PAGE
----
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MRI compiles lists of songs from subscriber services, digital lockers and Webcasters and bills companies for performance-rights royalties. After the upcoming arbitration hearing, which will determine the cost of blanket licenses, MRI could also collect that data for Webcast royalties.

MUSIC REPORTS INC. TRIES TO UNDERCUT RIAA

Will Upstart Agency Move In On The Webcasting Collections Racket?
When we hear "royalty collection," we think about our Franklin Mint Princess Diana memorabilia. When we hear "Webcast royalty collection," we think about how comfortable that couch would be to sleep on.

As part of the 1998 Digital Millennium Copyright Act, Webcasters are required to pay royalties to labels, which are then supposed to split the money 50-50 with artists. This means money is changing hands—and that interests us.

The Recording Industry Association of America has had a virtual lock on collecting and distributing digital-performance royalties for the past few years. The music-biz advocacy group and litigation cheerleader announced Friday it had dubbed its collection group SoundExchange, because its original name, The RIAA Collective, was "too Communistic."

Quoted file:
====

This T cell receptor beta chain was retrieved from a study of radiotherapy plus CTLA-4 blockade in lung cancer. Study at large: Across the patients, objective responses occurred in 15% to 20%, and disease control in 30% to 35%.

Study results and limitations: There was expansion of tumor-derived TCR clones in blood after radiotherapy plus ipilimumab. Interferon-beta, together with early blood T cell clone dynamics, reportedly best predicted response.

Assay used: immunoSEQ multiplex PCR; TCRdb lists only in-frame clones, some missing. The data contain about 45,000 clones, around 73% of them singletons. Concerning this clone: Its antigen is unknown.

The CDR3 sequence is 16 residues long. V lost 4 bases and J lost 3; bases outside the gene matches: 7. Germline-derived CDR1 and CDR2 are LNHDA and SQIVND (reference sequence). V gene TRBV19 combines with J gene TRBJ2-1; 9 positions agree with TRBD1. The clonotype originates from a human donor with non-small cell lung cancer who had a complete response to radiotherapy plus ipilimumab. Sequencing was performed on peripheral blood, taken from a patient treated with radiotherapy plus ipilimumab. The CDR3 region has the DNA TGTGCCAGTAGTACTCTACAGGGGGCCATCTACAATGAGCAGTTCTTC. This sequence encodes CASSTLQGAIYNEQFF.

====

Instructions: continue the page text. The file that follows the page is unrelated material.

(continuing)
The group will act as the labels' sole negotiator with Webcasters in granting blanket licenses. The RIAA has faced criticism from Webcasters and independent artists, who claim the organization faces an inherent conflict of interest that could prevent it from reliably representing artists' interests. SoundExchange was scheduled to launch Wed. (10/11), but has been temporarily postponed, possibly in observance of Veteran's Day.

Or maybe they're gearing up for competition from the privately held Music Reports Inc., which is aiming to enter the Webcast royalty bonanza. The clearinghouse already collects and distributes money to copyright owners, ASCAP, BMI and the Harry Fox Agency. Its subsidiary company, Copyright Clearinghouse Inc.—which no one is likely to consider even vaguely pinko—negotiates music licenses for Web sites and broadcasters.

MRI compiles lists of songs from subscriber services, digital lockers and Webcasters and bills companies for performance-rights royalties. After the upcoming arbitration hearing, which will determine the cost of blanket licenses, MRI could also collect that data for Webcast royalties.

Both MRI and SoundExchange could operate simultaneously; MRI could even collect dough and send it to SoundExchange. Or labels and artists could get money straight from the company. That couch is starting to look appealing again.

The U.S. Copyright Office has been given the awesome responsibility of approving agents wishing to get into the Webcast royalty business. Let's hope CNN runs the approval process gavel-to-gavel.

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